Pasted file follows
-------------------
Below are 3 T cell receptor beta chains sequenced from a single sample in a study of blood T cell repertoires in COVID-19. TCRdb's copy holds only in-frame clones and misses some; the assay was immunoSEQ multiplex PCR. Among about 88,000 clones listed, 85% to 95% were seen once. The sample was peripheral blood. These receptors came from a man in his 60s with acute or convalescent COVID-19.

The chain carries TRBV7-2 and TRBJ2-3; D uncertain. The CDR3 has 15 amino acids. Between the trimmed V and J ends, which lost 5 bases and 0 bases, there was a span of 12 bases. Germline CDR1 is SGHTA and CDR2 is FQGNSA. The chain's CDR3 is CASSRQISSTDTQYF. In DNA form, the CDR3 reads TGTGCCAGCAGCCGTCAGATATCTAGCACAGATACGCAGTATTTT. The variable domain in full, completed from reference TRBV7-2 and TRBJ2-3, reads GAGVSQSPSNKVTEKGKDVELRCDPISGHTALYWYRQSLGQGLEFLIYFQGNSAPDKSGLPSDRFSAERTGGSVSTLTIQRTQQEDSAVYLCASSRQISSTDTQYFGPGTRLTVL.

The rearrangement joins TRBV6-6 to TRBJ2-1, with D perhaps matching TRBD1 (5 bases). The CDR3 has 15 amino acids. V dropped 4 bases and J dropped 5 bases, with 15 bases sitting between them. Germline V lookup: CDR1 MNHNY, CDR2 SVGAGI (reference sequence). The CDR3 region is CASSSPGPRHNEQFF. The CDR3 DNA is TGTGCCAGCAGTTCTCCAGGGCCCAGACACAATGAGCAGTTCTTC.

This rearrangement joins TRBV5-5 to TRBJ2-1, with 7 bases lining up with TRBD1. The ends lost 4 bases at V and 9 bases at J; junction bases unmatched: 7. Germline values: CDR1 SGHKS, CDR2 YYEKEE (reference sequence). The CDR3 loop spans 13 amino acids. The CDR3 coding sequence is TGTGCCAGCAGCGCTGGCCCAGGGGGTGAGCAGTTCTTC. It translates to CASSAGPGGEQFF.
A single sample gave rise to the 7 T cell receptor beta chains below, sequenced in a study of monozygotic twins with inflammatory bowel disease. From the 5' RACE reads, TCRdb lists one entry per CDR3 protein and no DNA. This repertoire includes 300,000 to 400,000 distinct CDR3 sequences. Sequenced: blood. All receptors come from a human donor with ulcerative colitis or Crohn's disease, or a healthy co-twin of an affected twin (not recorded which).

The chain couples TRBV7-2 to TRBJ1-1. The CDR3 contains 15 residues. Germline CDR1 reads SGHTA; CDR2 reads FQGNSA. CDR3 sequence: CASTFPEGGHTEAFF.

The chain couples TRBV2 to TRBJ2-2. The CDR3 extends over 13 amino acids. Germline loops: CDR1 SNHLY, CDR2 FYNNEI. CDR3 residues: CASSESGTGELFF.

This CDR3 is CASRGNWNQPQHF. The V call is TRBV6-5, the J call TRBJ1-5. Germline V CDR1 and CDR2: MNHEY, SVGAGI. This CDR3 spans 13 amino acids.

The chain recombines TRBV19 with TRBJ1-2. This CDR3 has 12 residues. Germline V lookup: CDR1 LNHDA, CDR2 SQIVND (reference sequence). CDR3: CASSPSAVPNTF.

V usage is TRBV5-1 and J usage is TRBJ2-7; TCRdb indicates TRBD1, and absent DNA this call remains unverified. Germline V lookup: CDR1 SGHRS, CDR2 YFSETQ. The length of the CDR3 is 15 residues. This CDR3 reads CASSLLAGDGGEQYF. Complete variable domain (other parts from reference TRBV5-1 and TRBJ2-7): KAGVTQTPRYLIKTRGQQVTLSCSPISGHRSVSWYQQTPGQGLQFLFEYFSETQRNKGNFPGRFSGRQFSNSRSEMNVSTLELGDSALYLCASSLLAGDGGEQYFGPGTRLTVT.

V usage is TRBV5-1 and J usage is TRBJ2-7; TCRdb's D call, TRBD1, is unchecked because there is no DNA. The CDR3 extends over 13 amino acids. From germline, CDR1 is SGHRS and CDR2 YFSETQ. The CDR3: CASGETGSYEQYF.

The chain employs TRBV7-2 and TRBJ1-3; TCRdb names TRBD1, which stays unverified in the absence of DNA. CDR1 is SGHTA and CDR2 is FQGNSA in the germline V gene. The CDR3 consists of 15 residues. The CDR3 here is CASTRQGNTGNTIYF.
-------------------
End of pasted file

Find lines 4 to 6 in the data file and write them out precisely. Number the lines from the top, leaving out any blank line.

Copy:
This rearrangement joins TRBV5-5 to TRBJ2-1, with 7 bases lining up with TRBD1. The ends lost 4 bases at V and 9 bases at J; junction bases unmatched: 7. Germline values: CDR1 SGHKS, CDR2 YYEKEE (reference sequence). The CDR3 loop spans 13 amino acids. The CDR3 coding sequence is TGTGCCAGCAGCGCTGGCCCAGGGGGTGAGCAGTTCTTC. It translates to CASSAGPGGEQFF.
A single sample gave rise to the 7 T cell receptor beta chains below, sequenced in a study of monozygotic twins with inflammatory bowel disease. From the 5' RACE reads, TCRdb lists one entry per CDR3 protein and no DNA. This repertoire includes 300,000 to 400,000 distinct CDR3 sequences. Sequenced: blood. All receptors come from a human donor with ulcerative colitis or Crohn's disease, or a healthy co-twin of an affected twin (not recorded which).

The chain couples TRBV7-2 to TRBJ1-1. The CDR3 contains 15 residues. Germline CDR1 reads SGHTA; CDR2 reads FQGNSA. CDR3 sequence: CASTFPEGGHTEAFF.